Understanding the Baloch Press Part 2
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Tags: Amanullah Gichki, Anwar Sajidi, Asaap newspaper, Azadi newspaper, Balochistan newspapers, Daily Azadi, Daily Intekhab, dailyasaap, dailyintekhab, Dr. Shah Mohammad Marri, Hakeem Baloch, Malik Siraj Akbar, Nargis Baloch, Seemi Naghmana Tahir
Of all my journalism professors, Dr. Seemi Naghmana Tahir, former chairperson of the Journalism Department at the University of Balochistan, impressed me the most with her knowledge about the history of media in Balochistan. I attended her “History of Balochistan media” class as Masters level student. Her book Balochistan Mein Ablagh-e-Aama: Aghaz wa Irteqa (1888-2005) (Mass Media in Balochistan: History and Evolution (188-2005) is in fact one of the most authentic research work ever done on the history of Balochistan’s media.
As a student, I always felt Dr. Seemi talked of Daily Intekhab with much admiration. As a non-Baloch, hers was a purely objective scholarly praise for that newspaper. Daily Intekhab occupies a very distinctive status in the modern history of Baloch journalism. Launched in the late 1980s, this newspaper for the first time provided a voice to the people of Balochistan. Edited by Anwar Sajidi, Intekhab inducted the idea of hyper localized news. It hit the markets in Balochistan at a time when Jang and Mashriq dominated the scene of the local media. Both these newspapers had not originated from Balochistan. Their head offices were based elsewhere and they only launched their local editions to make money with the help of the official advertisements.
While these two newspapers enjoyed the monopoly over the market, they also snubbed local issues. They barely deemed a local Baloch leader’s news report worthy of front page coverage. They never published editorials or Op-Ed pieces on Balochistan or issues concerning the province. With no space for the intellectuals and writers to debate, Balochistan badly needed a platform where journalists, writers and intellectuals could discuss various political, social and economic issues. The dominant newspapers, which have always had a pro-government policy, also lacked a proper network of reporters in interior Balochistan.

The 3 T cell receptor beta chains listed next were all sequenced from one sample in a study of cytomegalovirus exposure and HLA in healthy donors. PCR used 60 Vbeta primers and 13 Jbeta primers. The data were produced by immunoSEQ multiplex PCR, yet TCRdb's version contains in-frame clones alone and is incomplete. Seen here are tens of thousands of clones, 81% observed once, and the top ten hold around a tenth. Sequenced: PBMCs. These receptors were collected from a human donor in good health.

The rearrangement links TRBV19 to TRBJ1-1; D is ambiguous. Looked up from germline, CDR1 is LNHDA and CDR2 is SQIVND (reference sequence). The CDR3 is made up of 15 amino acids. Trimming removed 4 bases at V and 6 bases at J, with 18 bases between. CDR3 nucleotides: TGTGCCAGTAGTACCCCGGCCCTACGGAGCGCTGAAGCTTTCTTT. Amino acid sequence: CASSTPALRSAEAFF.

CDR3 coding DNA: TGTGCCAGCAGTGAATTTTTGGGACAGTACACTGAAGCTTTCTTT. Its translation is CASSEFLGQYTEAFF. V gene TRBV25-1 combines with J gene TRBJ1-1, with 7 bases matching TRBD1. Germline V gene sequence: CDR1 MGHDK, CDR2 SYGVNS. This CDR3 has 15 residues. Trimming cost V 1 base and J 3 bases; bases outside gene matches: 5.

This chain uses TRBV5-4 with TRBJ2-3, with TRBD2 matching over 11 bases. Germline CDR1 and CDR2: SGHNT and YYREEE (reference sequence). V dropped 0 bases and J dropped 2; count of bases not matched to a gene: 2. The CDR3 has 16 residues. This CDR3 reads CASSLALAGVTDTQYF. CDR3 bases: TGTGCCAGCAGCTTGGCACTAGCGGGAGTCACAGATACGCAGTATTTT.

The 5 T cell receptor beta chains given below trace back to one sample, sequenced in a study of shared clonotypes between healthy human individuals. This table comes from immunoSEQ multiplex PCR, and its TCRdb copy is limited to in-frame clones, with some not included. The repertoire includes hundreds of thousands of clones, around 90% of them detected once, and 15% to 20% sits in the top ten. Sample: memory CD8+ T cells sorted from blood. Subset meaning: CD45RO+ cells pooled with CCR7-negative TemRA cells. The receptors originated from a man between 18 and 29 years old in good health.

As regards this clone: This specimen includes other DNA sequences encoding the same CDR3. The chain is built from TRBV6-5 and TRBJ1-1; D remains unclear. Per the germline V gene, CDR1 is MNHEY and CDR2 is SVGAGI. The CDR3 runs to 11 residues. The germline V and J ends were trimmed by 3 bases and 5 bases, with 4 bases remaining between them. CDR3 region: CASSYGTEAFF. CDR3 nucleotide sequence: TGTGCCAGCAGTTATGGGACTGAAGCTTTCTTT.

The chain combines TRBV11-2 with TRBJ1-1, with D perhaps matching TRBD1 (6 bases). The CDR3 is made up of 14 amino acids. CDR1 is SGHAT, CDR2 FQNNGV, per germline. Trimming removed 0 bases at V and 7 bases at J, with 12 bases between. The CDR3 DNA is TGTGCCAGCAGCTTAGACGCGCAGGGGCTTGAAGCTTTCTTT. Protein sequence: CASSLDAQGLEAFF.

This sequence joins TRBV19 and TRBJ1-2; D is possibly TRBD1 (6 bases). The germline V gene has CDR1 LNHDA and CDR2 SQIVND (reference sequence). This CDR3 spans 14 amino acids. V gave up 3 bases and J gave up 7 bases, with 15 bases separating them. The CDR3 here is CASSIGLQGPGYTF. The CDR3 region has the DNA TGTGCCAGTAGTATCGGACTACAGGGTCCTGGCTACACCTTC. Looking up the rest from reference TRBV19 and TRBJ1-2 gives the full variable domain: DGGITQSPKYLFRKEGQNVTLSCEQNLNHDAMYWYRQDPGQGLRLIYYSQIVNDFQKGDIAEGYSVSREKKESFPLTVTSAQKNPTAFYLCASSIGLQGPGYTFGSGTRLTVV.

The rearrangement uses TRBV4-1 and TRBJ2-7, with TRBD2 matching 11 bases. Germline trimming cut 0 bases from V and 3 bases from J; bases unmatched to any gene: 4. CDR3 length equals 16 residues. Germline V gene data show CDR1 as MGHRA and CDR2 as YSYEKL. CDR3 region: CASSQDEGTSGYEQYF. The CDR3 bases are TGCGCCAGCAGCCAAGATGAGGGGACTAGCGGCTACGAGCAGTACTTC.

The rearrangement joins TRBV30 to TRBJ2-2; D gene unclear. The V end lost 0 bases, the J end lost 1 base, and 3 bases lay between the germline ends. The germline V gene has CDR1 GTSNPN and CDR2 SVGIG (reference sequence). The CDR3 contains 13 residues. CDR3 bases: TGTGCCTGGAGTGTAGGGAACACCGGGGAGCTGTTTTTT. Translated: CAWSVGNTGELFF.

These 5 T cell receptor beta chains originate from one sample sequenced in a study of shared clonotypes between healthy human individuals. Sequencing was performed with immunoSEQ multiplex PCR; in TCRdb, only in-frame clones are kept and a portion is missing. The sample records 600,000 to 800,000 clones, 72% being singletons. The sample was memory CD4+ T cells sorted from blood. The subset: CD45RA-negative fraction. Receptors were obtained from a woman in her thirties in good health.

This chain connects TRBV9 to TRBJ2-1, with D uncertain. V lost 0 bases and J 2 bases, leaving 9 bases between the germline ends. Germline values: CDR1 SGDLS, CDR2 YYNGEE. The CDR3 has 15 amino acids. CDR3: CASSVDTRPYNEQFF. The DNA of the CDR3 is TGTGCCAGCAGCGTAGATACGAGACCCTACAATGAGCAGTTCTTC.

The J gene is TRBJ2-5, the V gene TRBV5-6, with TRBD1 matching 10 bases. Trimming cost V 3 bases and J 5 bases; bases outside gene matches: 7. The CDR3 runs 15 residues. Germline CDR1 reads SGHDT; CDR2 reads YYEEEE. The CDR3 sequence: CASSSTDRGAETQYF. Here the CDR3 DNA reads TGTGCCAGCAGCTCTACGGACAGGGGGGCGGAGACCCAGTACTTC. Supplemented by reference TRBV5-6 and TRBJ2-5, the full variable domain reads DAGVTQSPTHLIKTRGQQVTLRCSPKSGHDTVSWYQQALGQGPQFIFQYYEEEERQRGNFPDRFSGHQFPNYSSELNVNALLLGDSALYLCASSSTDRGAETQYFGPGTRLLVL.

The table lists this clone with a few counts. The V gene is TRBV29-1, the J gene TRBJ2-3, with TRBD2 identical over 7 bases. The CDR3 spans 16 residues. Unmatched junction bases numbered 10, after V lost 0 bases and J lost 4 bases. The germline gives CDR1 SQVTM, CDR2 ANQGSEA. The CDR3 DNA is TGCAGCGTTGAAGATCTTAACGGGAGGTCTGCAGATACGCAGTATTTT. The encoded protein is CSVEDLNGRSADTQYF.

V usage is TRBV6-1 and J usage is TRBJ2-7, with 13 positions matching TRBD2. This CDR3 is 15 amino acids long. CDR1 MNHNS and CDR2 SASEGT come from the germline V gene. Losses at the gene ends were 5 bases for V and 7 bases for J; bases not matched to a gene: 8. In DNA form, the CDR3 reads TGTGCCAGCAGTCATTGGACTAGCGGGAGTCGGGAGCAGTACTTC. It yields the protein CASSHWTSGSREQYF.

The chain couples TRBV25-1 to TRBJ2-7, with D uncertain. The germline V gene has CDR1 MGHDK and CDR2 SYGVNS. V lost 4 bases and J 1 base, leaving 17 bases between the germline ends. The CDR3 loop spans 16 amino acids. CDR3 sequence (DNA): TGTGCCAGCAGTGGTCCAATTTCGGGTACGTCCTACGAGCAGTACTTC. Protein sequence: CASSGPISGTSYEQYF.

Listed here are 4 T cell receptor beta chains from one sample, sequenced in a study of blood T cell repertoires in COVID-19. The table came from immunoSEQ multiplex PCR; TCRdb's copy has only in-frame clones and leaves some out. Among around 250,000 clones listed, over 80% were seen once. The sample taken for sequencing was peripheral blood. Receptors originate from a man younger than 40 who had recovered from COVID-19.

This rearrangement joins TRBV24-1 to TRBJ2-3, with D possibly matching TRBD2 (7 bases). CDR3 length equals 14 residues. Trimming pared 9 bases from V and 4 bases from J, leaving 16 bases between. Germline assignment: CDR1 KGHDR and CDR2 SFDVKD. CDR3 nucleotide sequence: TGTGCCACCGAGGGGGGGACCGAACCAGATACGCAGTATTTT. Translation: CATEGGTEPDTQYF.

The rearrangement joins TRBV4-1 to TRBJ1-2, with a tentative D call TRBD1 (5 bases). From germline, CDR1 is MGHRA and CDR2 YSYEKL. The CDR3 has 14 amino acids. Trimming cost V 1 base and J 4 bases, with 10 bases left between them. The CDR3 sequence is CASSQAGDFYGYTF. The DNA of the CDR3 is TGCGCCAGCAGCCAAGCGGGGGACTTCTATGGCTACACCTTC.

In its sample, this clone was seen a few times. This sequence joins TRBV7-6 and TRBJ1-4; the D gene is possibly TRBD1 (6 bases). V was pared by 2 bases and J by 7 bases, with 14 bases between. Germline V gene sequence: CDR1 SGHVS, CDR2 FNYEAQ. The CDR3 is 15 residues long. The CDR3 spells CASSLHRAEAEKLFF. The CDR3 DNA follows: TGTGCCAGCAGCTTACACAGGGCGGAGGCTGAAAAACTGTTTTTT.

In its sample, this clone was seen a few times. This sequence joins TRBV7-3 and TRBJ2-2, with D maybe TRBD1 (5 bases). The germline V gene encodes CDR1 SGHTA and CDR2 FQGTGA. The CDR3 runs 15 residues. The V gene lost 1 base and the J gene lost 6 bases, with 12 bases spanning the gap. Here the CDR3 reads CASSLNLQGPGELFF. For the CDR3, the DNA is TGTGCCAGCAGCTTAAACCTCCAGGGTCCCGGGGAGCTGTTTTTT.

When Intekhab was started from Hub, Balochistan’s sole industrial town near Karachi, it took full advantage of facilities available in Karachi, the country’s largest city. It was the first time that a newspaper had been started with proper concentration on Balochistan and its socio-economic issues. The newspaper wrote editorials on Balochistan and filled its front page with news and photos from/about Balochistan. Different political parties, non-government organization and even the government of Balochistan found sufficient breathing space in terms of asserting their points of views, polices and strategies. A newspaper fully dedicated to Balochistan opened new windows of learning and information about different parts of Balochistan.
The newspaper gained enormous popularity in Mekran division comprising of Turbat, Gwadar and Panjgur. The newspaper quickly hit local news stands because of the the Karachi airport and the vast range of destinations it covered enabling the newspaper management to dispatch newspapers in different corners of the province. A network of reporters from all over Balochistan began to submit news reports in the newspaper while reports and photographs about social events taking place inside Balochistan got more coverage than the other newspapers.